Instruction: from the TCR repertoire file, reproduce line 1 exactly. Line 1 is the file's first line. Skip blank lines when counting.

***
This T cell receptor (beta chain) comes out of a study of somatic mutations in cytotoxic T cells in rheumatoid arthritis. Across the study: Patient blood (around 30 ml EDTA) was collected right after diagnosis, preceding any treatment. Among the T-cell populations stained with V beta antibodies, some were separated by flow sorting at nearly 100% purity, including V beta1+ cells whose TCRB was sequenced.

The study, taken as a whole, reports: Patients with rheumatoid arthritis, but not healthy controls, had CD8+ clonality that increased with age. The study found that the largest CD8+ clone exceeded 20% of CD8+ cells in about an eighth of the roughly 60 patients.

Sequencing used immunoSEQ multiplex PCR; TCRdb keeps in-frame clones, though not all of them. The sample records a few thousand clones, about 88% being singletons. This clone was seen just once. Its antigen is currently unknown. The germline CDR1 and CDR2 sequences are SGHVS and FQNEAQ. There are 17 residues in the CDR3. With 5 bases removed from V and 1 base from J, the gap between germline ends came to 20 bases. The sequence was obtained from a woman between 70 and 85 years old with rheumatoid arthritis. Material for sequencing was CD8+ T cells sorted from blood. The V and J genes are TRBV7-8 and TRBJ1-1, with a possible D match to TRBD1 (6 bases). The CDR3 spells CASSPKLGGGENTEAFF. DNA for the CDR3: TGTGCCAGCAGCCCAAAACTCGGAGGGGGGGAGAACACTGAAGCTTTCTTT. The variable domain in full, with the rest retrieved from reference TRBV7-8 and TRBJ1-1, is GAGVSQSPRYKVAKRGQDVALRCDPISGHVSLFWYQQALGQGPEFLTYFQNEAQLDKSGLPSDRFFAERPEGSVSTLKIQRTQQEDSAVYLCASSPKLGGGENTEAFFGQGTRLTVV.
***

This T cell receptor (beta chain) comes out of a study of somatic mutations in cytotoxic T cells in rheumatoid arthritis. Across the study: Patient blood (around 30 ml EDTA) was collected right after diagnosis, preceding any treatment. Among the T-cell populations stained with V beta antibodies, some were separated by flow sorting at nearly 100% purity, including V beta1+ cells whose TCRB was sequenced.